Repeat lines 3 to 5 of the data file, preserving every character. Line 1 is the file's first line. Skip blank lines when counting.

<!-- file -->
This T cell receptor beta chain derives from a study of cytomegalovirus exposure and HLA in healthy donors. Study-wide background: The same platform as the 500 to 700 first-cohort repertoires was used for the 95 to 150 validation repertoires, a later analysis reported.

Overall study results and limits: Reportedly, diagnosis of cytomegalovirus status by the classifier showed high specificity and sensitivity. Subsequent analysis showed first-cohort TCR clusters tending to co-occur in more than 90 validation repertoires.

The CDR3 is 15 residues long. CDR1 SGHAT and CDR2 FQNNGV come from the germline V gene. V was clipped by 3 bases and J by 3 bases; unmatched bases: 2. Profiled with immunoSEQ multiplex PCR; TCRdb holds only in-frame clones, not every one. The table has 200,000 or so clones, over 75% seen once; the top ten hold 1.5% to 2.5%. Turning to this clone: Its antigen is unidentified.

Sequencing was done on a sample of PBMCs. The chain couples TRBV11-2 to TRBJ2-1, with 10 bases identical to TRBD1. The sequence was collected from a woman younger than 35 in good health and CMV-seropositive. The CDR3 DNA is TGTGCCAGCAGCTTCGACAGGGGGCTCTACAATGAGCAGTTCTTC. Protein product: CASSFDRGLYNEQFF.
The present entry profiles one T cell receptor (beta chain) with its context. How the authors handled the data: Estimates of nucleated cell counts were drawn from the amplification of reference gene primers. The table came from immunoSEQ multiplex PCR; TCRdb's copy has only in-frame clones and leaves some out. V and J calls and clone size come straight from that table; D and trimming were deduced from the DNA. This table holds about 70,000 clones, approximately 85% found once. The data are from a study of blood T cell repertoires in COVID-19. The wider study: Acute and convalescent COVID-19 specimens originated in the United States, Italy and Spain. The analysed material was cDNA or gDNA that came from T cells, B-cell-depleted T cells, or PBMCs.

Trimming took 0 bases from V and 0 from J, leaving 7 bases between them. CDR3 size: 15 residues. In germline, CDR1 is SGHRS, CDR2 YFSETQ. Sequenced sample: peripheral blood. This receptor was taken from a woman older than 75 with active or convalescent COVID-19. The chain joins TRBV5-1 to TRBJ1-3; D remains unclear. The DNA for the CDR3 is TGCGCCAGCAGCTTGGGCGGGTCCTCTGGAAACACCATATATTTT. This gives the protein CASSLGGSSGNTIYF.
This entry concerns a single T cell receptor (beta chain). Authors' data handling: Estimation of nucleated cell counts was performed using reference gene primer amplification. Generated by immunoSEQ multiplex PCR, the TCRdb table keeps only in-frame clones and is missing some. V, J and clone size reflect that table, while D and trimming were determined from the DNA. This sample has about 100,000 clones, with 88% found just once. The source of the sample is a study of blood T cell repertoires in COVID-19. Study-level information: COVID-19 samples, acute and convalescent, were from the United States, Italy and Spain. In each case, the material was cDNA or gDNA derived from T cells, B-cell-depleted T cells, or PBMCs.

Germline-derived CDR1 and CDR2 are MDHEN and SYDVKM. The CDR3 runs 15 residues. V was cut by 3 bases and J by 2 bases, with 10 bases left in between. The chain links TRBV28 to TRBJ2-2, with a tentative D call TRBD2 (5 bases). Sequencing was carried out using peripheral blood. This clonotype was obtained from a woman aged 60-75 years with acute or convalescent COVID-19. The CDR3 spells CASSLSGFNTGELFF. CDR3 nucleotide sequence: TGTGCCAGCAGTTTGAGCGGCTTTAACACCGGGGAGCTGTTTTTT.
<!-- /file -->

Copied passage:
The CDR3 is 15 residues long. CDR1 SGHAT and CDR2 FQNNGV come from the germline V gene. V was clipped by 3 bases and J by 3 bases; unmatched bases: 2. Profiled with immunoSEQ multiplex PCR; TCRdb holds only in-frame clones, not every one. The table has 200,000 or so clones, over 75% seen once; the top ten hold 1.5% to 2.5%. Turning to this clone: Its antigen is unidentified.

Sequencing was done on a sample of PBMCs. The chain couples TRBV11-2 to TRBJ2-1, with 10 bases identical to TRBD1. The sequence was collected from a woman younger than 35 in good health and CMV-seropositive. The CDR3 DNA is TGTGCCAGCAGCTTCGACAGGGGGCTCTACAATGAGCAGTTCTTC. Protein product: CASSFDRGLYNEQFF.
The present entry profiles one T cell receptor (beta chain) with its context. How the authors handled the data: Estimates of nucleated cell counts were drawn from the amplification of reference gene primers. The table came from immunoSEQ multiplex PCR; TCRdb's copy has only in-frame clones and leaves some out. V and J calls and clone size come straight from that table; D and trimming were deduced from the DNA. This table holds about 70,000 clones, approximately 85% found once. The data are from a study of blood T cell repertoires in COVID-19. The wider study: Acute and convalescent COVID-19 specimens originated in the United States, Italy and Spain. The analysed material was cDNA or gDNA that came from T cells, B-cell-depleted T cells, or PBMCs.